A Chicago-based team that last year became the first all-black contingent to win the U.S. Little League Baseball championship was stripped of the title on Wednesday for using players who lived outside the geographic area set for the squad.
The Jackie Robinson West team met with adjoining Little League districts in Illinois to secure players and build what, in effect, became an all-star team, Little League Baseball said, blaming the situation on "the action of adults."
The 2014 U.S. championship has been awarded to the Mountain Ridge Little League team from Las Vegas, which lost to the Chicago squad in the title game, officials said.
"For more than 75 years, Little League has been an organization where fair play is valued over the importance of wins and losses," Little League International Chief Executive Stephen Keener said in a statement. "This is a heartbreaking decision."
Little League Baseball said Darold Butler, the Chicago team's manager, has been suspended from Little League activity because of the violation and Illinois District 4 Administrator Michael Kelly also has been removed from his position.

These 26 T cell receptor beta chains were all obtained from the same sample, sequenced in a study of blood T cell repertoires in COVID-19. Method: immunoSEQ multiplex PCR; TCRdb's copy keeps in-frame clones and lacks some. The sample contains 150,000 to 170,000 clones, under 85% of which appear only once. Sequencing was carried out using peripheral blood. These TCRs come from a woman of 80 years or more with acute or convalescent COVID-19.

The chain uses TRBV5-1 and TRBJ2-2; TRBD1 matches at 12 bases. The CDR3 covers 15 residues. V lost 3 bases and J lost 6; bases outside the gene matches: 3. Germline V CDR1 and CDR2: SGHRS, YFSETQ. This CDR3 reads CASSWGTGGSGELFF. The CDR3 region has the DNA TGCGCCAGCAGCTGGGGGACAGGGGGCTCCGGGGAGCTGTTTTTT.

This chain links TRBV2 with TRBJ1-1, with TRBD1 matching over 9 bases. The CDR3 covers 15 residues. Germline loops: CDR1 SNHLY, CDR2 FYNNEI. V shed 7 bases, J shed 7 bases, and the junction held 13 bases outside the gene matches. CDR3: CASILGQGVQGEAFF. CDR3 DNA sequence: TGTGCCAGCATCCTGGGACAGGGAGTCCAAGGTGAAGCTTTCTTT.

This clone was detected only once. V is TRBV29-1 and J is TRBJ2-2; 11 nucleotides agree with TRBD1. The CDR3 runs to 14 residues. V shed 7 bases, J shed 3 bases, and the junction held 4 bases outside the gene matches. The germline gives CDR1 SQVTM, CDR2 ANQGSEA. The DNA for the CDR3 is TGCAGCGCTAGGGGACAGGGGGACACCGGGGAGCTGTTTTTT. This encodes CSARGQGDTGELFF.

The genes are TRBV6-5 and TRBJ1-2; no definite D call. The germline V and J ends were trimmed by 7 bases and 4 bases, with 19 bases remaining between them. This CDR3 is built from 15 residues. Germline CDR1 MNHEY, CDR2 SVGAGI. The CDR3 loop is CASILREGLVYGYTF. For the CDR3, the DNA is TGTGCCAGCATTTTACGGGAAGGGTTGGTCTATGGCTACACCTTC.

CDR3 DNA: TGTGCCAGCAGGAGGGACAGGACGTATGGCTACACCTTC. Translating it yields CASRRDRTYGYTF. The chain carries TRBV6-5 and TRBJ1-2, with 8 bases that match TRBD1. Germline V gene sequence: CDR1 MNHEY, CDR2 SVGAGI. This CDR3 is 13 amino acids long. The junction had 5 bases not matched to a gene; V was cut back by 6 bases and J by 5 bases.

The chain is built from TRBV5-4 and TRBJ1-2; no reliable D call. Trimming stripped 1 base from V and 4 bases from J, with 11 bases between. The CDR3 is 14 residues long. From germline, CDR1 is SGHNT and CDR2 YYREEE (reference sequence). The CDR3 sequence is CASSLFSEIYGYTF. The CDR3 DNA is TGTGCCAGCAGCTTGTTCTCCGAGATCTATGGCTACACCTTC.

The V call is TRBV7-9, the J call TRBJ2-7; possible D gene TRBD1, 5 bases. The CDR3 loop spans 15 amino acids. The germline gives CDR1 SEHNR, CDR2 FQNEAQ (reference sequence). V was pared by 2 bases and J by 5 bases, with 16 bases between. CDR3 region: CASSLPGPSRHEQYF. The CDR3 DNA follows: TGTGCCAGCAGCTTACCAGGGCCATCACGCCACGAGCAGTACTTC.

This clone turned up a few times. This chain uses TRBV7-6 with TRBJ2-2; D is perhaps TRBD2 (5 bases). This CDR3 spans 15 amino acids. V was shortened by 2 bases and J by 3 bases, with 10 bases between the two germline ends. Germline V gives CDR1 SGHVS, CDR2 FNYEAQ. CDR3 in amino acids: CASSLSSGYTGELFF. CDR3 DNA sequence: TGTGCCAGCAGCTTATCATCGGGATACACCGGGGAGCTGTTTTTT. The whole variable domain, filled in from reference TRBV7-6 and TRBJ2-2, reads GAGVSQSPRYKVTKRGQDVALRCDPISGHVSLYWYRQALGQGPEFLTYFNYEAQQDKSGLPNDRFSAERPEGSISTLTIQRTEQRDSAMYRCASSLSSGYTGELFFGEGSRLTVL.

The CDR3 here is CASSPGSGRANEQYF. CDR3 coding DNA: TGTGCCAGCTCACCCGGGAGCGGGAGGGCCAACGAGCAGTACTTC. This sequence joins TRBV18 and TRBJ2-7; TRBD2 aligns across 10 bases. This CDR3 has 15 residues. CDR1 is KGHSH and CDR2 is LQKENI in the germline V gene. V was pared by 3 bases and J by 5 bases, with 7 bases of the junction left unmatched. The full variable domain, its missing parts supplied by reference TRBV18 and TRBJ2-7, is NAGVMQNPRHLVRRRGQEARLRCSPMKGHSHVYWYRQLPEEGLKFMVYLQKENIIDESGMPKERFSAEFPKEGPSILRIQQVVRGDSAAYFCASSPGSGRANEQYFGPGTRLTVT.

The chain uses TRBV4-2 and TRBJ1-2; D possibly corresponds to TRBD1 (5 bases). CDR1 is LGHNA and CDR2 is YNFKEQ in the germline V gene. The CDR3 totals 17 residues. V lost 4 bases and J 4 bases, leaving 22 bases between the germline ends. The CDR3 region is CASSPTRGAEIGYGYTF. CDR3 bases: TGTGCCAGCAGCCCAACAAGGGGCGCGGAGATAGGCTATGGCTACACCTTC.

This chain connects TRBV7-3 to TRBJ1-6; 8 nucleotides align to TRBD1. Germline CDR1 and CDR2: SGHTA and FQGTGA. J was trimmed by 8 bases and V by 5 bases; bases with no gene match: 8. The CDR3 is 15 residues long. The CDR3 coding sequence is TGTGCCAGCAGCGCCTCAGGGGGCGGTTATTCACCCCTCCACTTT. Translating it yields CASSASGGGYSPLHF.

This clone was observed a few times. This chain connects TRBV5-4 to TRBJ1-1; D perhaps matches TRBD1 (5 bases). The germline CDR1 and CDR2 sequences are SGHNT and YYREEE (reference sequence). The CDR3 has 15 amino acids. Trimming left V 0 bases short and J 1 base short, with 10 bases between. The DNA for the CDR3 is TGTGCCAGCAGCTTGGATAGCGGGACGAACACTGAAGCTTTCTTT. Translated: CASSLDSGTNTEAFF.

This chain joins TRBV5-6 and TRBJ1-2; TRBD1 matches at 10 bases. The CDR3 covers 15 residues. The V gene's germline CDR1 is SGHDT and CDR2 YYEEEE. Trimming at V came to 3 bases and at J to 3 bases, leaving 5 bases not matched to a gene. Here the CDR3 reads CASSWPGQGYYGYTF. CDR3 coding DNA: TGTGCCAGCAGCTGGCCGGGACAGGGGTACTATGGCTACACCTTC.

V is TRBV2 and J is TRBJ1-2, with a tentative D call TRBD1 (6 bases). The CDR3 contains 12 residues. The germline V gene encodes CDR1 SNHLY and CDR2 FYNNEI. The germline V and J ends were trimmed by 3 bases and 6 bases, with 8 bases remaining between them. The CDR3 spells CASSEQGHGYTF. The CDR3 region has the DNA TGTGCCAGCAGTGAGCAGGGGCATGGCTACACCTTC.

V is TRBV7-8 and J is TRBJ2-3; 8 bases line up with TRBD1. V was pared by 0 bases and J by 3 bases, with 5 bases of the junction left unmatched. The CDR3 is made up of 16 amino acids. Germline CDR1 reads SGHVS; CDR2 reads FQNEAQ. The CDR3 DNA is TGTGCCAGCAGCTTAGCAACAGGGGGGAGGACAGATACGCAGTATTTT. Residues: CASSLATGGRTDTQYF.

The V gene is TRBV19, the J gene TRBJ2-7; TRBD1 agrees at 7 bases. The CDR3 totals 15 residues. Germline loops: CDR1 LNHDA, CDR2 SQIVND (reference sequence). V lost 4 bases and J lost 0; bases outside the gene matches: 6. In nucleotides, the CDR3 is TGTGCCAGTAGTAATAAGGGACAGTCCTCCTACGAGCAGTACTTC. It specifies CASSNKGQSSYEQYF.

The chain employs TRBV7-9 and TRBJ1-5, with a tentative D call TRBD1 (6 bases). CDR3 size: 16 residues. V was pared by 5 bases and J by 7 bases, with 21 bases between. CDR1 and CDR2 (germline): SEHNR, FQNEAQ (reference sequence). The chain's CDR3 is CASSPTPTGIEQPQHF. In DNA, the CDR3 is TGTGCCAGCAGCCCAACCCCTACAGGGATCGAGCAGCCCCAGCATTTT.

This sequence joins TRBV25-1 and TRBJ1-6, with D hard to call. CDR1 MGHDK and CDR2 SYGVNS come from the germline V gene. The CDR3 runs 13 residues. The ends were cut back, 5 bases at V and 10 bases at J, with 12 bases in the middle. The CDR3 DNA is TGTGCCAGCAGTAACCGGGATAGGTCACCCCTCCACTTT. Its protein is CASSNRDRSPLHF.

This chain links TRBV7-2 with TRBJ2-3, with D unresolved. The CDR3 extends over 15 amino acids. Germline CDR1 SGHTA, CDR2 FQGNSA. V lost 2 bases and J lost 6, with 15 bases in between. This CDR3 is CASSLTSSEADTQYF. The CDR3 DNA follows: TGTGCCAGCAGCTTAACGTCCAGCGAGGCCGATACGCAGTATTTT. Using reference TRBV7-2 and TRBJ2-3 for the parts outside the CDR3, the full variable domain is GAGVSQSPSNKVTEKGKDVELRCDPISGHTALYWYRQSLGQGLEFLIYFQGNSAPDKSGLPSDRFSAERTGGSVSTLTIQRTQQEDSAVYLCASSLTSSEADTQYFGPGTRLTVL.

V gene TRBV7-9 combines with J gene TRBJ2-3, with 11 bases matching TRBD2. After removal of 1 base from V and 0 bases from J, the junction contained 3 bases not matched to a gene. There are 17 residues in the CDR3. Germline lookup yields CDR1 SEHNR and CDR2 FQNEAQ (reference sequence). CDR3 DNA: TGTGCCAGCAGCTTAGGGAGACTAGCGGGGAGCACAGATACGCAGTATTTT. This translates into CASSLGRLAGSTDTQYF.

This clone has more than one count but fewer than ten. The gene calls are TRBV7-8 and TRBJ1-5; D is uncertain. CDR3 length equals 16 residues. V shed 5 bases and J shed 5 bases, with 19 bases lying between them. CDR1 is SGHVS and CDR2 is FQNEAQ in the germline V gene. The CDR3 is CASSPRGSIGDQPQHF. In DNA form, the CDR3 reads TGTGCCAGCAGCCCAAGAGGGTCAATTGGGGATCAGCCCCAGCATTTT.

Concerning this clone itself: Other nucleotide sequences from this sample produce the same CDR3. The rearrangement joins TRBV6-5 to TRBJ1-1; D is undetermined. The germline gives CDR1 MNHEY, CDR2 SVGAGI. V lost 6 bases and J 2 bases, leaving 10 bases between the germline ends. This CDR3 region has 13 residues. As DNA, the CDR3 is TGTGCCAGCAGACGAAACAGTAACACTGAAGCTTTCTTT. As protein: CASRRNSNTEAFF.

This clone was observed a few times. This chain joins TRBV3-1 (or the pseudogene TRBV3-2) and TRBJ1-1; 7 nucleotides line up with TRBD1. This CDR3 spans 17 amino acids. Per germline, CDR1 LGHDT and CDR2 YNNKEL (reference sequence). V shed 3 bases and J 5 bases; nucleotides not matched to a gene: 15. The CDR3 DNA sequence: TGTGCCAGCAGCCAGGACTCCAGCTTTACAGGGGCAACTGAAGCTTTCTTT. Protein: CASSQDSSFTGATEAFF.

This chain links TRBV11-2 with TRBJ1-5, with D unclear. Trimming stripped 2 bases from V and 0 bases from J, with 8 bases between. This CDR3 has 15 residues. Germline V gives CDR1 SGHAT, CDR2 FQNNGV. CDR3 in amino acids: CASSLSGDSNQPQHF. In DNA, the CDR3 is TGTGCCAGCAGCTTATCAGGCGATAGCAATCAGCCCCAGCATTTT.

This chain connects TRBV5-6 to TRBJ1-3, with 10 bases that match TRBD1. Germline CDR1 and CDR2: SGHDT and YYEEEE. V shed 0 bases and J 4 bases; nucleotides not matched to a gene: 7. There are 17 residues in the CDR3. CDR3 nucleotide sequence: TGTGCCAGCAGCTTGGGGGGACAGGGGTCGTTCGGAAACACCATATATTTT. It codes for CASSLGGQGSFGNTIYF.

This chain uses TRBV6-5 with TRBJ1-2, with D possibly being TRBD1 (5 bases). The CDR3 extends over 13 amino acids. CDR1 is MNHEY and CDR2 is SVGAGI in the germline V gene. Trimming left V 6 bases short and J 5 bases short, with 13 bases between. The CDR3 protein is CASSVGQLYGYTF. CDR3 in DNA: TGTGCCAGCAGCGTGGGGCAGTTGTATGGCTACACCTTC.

Jackie Robinson West defeated the Las Vegas team 7-5 in the U.S. title game last August before losing in the global Little League championship game to a squad from Seoul, South Korea, 8-4.
The nation's third-largest city, which has been troubled by violence and budget problems, cheered the team's success.
Tens of thousands of people lined Chicago's streets to cheer the 11- and 12-year olds who rode on buses through the city after their U.S. title win. They went on to visit the White House and receive other honors.
Team officials on several occasions had rebuffed media reports and accusations that some of the players were not residents in the team's official boundary area, or that the boundary area had been expanded incorrectly.
"What these players accomplished on the field and the memories and lessons they have learned during the Little League World Series tournament is something the kids can be proud of, but it is unfortunate that the actions of adults have led to this outcome," Keener said.
Keener said stripping the team was "a necessary decision to maintain the integrity" of Little League Baseball.
"No team can be allowed to attempt to strengthen its team by putting players on their roster that live outside their boundaries," he said. (Reporting by Steve Ginsburg in Washington; Additional reporting by Fiona Ortiz in Chicago; Editing by Will Dunham)
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